Export citation  
     
    Bookmark  
  13. Collective Responsibility and Social Ontology.Mario De Caro, Brian Epstein & Erin Kelly - 2019 - The Monist 102 (2):131-133.
    The study of responsibility in ethics focuses on the nature of agency, accountability, blame, punishment and, crucially, the distribution of responsibility for complex ethical problems. Work in social ontology examines the nature of entities such as groups, organizations, corporations, and institutions, and what it is for these entities to have intentional states and to act. Until recently, these fields of research have mostly been treated separately. The goal of this issue is to examine emerging research at their intersection. The papers (...)
    Remove from this list   Direct download (3 more)  
     
    Export citation  
     
    Bookmark  
  14. Social Ontology, Practical Reasonableness, and Collective Reasons for Action.Polycarp Ikuenobe - 2019 - Journal for the Theory of Social Behaviour 49 (3):264-281.
    Journal for the Theory of Social Behaviour, EarlyView.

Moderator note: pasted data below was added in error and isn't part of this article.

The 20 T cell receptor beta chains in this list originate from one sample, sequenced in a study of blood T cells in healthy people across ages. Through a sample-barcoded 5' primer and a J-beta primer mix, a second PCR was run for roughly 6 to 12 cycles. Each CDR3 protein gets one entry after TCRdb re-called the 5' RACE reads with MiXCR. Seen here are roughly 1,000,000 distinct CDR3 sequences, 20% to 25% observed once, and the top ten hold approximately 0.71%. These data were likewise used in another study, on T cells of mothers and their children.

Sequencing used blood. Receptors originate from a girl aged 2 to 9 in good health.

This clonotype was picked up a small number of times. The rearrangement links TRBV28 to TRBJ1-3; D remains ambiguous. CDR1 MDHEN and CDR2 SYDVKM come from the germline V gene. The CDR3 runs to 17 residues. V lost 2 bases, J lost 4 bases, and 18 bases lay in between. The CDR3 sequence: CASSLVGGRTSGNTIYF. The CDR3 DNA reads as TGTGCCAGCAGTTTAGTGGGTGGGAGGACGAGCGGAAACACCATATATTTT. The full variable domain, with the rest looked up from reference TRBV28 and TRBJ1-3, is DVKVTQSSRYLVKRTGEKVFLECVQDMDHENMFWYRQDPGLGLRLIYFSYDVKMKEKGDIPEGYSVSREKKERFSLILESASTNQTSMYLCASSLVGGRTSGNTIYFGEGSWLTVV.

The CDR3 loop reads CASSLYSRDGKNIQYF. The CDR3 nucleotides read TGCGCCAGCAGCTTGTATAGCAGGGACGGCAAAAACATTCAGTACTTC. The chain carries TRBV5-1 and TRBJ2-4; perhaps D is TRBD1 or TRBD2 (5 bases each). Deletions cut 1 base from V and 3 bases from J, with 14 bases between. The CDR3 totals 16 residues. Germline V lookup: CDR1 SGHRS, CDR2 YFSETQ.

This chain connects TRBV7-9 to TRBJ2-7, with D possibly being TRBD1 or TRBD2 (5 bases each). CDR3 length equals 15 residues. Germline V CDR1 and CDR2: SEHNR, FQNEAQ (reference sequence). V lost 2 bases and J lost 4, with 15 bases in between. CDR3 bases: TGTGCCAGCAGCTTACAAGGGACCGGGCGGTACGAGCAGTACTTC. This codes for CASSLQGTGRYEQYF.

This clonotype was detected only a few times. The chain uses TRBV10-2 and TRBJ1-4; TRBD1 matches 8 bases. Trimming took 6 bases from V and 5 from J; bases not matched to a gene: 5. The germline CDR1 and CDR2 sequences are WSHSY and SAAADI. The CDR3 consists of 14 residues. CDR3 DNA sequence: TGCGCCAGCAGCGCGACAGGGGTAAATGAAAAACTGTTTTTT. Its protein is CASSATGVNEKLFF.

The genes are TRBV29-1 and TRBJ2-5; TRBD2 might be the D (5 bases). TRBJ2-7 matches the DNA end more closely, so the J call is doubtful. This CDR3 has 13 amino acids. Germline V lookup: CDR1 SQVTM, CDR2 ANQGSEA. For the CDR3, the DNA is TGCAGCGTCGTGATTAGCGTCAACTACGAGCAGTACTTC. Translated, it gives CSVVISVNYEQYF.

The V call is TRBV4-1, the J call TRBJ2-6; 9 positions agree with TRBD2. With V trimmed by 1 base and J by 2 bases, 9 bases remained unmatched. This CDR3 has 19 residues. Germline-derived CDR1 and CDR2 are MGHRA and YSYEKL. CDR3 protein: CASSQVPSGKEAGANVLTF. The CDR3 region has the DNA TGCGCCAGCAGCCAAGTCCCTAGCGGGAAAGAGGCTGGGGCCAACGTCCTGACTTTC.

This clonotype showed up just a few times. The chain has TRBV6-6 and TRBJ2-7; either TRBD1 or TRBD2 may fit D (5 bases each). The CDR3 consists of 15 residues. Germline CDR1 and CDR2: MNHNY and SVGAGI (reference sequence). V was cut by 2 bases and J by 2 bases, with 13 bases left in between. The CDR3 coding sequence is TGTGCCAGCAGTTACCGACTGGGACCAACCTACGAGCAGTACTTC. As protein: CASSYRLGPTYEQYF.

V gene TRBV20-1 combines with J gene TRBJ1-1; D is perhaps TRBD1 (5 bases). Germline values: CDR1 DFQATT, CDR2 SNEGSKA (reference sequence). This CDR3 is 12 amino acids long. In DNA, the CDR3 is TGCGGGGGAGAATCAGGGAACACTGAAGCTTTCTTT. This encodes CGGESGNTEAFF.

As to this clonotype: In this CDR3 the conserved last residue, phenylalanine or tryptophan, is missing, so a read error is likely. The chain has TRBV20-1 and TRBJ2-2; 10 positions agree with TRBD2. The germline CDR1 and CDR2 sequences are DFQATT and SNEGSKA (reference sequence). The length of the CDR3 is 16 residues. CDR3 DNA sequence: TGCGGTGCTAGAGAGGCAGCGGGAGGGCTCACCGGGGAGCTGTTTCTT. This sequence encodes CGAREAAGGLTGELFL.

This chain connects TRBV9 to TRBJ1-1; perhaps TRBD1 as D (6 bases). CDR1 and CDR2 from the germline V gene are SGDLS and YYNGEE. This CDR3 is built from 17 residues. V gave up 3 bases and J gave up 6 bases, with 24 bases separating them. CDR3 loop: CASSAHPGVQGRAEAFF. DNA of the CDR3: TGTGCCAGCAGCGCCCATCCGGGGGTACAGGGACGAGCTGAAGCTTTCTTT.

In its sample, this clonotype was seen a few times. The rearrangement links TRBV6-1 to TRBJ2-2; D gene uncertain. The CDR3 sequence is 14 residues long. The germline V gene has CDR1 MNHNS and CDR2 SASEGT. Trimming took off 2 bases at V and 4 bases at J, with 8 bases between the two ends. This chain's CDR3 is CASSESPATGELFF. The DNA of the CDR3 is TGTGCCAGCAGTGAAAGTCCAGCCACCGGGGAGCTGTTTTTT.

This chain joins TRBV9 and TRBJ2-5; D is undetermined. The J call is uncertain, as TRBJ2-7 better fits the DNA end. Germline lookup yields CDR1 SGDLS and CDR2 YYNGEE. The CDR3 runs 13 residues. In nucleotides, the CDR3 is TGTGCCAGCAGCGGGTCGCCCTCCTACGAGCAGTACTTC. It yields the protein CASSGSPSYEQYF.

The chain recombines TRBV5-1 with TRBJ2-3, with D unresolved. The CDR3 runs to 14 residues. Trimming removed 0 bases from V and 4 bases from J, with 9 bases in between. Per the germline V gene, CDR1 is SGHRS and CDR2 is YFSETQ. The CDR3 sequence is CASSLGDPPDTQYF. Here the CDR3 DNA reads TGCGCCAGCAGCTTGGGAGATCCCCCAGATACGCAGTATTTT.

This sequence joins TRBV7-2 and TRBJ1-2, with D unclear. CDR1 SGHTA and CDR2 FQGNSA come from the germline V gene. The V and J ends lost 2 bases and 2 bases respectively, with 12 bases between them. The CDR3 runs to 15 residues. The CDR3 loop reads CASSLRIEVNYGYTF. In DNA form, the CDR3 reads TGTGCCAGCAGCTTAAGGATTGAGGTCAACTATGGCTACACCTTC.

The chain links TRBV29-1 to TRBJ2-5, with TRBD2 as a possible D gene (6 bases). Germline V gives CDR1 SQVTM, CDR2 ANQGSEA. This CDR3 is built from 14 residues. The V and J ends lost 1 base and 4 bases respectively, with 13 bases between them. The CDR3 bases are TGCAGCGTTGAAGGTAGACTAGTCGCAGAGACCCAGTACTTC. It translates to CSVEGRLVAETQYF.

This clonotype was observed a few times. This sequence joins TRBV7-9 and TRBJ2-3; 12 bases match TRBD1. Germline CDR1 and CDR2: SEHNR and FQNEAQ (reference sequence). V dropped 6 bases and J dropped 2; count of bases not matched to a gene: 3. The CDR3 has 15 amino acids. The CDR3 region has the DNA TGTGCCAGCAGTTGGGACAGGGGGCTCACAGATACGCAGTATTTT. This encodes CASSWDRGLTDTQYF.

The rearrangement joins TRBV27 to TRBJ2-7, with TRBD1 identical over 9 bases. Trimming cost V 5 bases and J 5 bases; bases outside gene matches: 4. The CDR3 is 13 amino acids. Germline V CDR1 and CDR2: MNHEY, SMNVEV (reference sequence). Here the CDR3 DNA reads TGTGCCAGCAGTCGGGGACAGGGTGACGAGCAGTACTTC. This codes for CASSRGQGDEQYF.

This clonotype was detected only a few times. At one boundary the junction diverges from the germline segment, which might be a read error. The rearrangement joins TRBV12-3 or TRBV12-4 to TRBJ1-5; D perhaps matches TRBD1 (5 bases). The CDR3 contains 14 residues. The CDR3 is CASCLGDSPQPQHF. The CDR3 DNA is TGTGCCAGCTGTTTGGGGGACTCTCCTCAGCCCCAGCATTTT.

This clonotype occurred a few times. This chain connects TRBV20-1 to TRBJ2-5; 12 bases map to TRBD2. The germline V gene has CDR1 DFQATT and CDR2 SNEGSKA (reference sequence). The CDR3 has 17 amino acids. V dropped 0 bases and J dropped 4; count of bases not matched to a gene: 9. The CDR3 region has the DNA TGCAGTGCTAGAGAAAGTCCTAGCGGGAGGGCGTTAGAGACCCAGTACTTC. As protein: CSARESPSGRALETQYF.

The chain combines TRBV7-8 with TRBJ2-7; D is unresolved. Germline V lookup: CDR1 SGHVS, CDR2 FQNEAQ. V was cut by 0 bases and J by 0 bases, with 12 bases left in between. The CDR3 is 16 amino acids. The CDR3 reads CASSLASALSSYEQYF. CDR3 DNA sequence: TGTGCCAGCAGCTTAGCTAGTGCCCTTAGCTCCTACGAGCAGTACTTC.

Remove from this list   Direct download (6 more)  
     
    Export citation  
     
    Bookmark   1 citation  
  15. Is Social Ontology Prior to Social Scientific Methodology?Richard Lauer - 2019 - Philosophy of the Social Sciences 49 (3):171-189.
    In this article I examine “Ontology Matters!” (OM!) arguments. OM! arguments conclude that ontology can contribute to empirical success in social science. First, I capture the common form between different OM! arguments. Second, I describe quantifier variance as discussed in metaontology. Third, I apply quantifier variance to the common form of OM! arguments. I then present two ways in which ontology is prior to social science methodology, one realist and one pragmatic. I argue that a pragmatic interpretation of ontology’s priority (...)
    Remove from this list   Direct download (4 more)  
     
    Export citation  
     
    Bookmark   4 citations  
  16. Contemporary Philosophy and Social Science: An Interdisciplinary Dialogue.Michiru Nagatsu & Attilia Ruzzene (eds.) - 2019 - London: Bloomsbury Academic.
  17. Social Complexes and Aspects.Donald L. M. Baxter - 2018 - ProtoSociology 35:155-166.
    Is a social complex identical to many united people or is it a group entity in addition to the people? For specificity, I will assume that a social complex is a plural subject in Margaret Gilbert’s sense. By appeal to my theory of Aspects, according to which there can be qualitative difference without numerical difference, I give an answer that is a middle way between metaphysical individualism and metaphysical holism. This answer will enable answers to two additional metaphysical questions: (i) (...)
    Remove from this list   Direct download (3 more)  
     
    Export citation  
     
    Bookmark